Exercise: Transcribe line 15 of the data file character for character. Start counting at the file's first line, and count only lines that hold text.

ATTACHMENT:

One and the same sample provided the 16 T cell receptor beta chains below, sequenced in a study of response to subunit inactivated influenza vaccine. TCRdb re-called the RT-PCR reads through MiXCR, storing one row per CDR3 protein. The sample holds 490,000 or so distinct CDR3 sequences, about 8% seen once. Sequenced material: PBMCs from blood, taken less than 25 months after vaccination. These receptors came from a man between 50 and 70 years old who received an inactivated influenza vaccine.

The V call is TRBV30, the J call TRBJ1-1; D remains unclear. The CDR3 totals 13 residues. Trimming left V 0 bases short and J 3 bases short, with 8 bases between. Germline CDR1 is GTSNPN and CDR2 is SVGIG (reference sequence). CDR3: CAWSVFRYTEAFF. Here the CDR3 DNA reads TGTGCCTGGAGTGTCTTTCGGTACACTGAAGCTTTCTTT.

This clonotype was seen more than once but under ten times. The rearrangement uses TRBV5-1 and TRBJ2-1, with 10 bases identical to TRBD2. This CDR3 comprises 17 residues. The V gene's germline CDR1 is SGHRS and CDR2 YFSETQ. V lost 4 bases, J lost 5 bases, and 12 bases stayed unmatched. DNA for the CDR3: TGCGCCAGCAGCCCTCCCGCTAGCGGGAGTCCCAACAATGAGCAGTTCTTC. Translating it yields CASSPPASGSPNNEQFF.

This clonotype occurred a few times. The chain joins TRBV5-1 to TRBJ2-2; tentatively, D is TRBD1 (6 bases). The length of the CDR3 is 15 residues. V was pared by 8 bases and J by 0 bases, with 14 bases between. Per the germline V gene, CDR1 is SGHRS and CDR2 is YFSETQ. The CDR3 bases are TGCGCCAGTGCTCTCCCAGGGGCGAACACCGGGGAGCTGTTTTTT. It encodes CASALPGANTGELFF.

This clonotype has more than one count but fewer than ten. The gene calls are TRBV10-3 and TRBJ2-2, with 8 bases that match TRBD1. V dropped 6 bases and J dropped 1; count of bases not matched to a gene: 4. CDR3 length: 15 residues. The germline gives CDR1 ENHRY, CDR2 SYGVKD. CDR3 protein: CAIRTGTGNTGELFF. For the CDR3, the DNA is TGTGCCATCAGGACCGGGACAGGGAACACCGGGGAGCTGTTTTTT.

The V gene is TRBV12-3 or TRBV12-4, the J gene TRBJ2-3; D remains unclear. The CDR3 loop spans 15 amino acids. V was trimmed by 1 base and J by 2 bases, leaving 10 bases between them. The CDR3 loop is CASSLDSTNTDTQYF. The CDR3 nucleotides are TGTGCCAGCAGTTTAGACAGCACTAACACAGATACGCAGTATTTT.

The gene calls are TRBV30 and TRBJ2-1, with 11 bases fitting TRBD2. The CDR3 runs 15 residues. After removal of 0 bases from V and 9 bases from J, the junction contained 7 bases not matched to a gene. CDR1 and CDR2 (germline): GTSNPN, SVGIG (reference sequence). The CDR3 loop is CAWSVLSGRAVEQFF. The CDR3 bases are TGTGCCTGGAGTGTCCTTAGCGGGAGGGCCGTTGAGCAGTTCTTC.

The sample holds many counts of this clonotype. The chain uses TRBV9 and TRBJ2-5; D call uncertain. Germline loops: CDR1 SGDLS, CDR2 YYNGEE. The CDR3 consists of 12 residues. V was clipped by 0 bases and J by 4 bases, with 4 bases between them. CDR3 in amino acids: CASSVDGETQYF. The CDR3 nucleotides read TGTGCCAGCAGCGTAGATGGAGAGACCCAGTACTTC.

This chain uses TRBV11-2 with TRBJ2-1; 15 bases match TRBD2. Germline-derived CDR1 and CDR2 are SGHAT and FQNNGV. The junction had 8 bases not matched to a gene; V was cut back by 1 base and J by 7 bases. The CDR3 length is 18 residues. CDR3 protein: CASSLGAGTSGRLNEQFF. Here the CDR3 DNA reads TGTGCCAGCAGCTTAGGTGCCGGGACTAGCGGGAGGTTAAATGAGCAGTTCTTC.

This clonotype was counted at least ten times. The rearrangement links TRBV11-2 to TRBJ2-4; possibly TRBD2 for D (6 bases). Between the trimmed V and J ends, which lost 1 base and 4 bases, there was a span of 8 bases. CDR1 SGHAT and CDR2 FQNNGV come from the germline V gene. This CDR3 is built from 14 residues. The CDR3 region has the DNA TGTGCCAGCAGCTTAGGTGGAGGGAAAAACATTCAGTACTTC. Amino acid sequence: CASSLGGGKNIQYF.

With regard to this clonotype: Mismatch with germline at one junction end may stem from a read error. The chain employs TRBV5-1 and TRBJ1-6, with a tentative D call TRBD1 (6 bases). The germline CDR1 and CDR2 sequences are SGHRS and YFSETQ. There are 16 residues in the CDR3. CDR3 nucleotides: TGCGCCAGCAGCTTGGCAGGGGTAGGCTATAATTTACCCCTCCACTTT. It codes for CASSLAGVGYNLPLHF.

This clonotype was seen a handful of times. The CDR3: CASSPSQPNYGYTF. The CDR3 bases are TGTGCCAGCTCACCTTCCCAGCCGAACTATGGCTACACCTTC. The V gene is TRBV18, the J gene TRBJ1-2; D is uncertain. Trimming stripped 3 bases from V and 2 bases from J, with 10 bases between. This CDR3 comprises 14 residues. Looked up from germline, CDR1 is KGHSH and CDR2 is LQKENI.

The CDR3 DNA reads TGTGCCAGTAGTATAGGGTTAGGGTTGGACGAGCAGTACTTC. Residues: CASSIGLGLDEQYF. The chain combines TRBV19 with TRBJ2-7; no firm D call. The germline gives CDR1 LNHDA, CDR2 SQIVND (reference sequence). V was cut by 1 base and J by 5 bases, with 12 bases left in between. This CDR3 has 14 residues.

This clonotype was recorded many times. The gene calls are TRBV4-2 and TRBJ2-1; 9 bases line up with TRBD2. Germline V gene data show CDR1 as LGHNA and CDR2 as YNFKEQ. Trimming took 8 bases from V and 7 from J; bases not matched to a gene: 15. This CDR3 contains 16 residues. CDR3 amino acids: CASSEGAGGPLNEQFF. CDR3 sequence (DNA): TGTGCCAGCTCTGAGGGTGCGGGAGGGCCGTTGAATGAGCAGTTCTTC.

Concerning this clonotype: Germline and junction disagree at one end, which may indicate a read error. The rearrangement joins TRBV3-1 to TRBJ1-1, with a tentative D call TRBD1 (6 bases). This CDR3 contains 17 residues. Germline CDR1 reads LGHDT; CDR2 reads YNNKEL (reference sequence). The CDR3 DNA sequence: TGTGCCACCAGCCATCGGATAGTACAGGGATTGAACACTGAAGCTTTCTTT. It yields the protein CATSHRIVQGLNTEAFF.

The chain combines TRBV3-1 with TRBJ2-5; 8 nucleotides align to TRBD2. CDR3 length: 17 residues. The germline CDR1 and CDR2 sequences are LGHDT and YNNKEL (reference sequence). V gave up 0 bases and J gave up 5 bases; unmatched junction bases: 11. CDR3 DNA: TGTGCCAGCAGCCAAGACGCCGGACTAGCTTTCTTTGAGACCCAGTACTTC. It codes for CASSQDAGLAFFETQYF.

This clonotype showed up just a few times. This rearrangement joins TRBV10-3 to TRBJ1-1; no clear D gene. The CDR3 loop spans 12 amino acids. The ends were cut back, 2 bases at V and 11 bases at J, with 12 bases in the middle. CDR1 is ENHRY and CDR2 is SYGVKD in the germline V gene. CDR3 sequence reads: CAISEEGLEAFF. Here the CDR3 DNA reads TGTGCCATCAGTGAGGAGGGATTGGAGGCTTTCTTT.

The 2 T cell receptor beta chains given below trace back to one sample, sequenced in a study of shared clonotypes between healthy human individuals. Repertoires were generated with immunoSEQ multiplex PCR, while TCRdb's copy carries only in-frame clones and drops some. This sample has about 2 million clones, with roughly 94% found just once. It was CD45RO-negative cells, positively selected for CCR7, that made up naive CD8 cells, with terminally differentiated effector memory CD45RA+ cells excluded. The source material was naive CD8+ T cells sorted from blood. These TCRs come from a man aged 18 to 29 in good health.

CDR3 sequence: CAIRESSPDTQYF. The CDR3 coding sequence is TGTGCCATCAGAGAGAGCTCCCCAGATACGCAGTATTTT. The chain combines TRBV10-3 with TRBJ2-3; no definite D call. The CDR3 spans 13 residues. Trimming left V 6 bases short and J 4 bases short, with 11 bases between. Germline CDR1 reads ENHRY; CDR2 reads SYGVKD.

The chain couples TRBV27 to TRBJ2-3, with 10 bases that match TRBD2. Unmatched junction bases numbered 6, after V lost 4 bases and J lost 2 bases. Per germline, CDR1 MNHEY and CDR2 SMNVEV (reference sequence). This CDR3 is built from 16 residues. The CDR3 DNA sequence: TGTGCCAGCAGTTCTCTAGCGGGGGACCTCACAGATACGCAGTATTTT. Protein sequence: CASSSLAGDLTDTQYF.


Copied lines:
Concerning this clonotype: Germline and junction disagree at one end, which may indicate a read error. The rearrangement joins TRBV3-1 to TRBJ1-1, with a tentative D call TRBD1 (6 bases). This CDR3 contains 17 residues. Germline CDR1 reads LGHDT; CDR2 reads YNNKEL (reference sequence). The CDR3 DNA sequence: TGTGCCACCAGCCATCGGATAGTACAGGGATTGAACACTGAAGCTTTCTTT. It yields the protein CATSHRIVQGLNTEAFF.